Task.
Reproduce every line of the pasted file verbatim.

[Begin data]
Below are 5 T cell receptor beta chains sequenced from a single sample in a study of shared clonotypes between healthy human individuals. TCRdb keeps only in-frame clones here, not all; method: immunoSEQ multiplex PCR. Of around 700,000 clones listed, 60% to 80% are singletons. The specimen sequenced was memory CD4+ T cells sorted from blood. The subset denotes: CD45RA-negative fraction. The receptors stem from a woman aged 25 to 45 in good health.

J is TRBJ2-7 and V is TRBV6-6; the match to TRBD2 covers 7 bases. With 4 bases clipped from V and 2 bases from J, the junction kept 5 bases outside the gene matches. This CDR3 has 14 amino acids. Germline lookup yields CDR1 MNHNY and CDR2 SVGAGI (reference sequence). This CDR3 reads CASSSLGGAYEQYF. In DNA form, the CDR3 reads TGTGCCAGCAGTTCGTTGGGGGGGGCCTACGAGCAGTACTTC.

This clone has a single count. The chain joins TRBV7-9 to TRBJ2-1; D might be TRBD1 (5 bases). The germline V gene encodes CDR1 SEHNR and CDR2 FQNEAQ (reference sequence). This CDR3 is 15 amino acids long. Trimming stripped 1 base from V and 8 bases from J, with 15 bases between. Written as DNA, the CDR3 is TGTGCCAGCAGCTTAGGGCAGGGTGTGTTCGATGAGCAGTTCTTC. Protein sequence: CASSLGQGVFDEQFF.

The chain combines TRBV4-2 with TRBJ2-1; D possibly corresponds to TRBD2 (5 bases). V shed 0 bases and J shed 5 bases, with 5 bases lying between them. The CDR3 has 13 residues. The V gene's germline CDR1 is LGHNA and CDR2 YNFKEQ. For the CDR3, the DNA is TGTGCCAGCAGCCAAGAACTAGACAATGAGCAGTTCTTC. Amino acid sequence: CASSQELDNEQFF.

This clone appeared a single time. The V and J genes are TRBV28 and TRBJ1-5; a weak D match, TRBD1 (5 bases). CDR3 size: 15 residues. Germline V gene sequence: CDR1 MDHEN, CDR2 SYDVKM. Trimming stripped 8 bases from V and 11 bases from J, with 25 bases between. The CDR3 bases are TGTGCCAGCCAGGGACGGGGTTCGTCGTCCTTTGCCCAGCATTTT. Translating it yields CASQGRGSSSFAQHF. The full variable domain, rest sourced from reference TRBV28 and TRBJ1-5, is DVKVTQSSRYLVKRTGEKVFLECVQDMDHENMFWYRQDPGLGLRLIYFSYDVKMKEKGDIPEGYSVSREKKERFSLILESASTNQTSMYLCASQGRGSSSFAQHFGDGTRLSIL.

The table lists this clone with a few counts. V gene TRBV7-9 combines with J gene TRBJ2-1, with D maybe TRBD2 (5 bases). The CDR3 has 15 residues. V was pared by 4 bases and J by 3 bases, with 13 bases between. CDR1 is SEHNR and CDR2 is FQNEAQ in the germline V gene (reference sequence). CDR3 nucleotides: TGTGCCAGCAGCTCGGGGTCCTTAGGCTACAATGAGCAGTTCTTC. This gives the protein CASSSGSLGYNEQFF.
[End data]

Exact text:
Below are 5 T cell receptor beta chains sequenced from a single sample in a study of shared clonotypes between healthy human individuals. TCRdb keeps only in-frame clones here, not all; method: immunoSEQ multiplex PCR. Of around 700,000 clones listed, 60% to 80% are singletons. The specimen sequenced was memory CD4+ T cells sorted from blood. The subset denotes: CD45RA-negative fraction. The receptors stem from a woman aged 25 to 45 in good health.

J is TRBJ2-7 and V is TRBV6-6; the match to TRBD2 covers 7 bases. With 4 bases clipped from V and 2 bases from J, the junction kept 5 bases outside the gene matches. This CDR3 has 14 amino acids. Germline lookup yields CDR1 MNHNY and CDR2 SVGAGI (reference sequence). This CDR3 reads CASSSLGGAYEQYF. In DNA form, the CDR3 reads TGTGCCAGCAGTTCGTTGGGGGGGGCCTACGAGCAGTACTTC.

This clone has a single count. The chain joins TRBV7-9 to TRBJ2-1; D might be TRBD1 (5 bases). The germline V gene encodes CDR1 SEHNR and CDR2 FQNEAQ (reference sequence). This CDR3 is 15 amino acids long. Trimming stripped 1 base from V and 8 bases from J, with 15 bases between. Written as DNA, the CDR3 is TGTGCCAGCAGCTTAGGGCAGGGTGTGTTCGATGAGCAGTTCTTC. Protein sequence: CASSLGQGVFDEQFF.

The chain combines TRBV4-2 with TRBJ2-1; D possibly corresponds to TRBD2 (5 bases). V shed 0 bases and J shed 5 bases, with 5 bases lying between them. The CDR3 has 13 residues. The V gene's germline CDR1 is LGHNA and CDR2 YNFKEQ. For the CDR3, the DNA is TGTGCCAGCAGCCAAGAACTAGACAATGAGCAGTTCTTC. Amino acid sequence: CASSQELDNEQFF.

This clone appeared a single time. The V and J genes are TRBV28 and TRBJ1-5; a weak D match, TRBD1 (5 bases). CDR3 size: 15 residues. Germline V gene sequence: CDR1 MDHEN, CDR2 SYDVKM. Trimming stripped 8 bases from V and 11 bases from J, with 25 bases between. The CDR3 bases are TGTGCCAGCCAGGGACGGGGTTCGTCGTCCTTTGCCCAGCATTTT. Translating it yields CASQGRGSSSFAQHF. The full variable domain, rest sourced from reference TRBV28 and TRBJ1-5, is DVKVTQSSRYLVKRTGEKVFLECVQDMDHENMFWYRQDPGLGLRLIYFSYDVKMKEKGDIPEGYSVSREKKERFSLILESASTNQTSMYLCASQGRGSSSFAQHFGDGTRLSIL.

The table lists this clone with a few counts. V gene TRBV7-9 combines with J gene TRBJ2-1, with D maybe TRBD2 (5 bases). The CDR3 has 15 residues. V was pared by 4 bases and J by 3 bases, with 13 bases between. CDR1 is SEHNR and CDR2 is FQNEAQ in the germline V gene (reference sequence). CDR3 nucleotides: TGTGCCAGCAGCTCGGGGTCCTTAGGCTACAATGAGCAGTTCTTC. This gives the protein CASSSGSLGYNEQFF.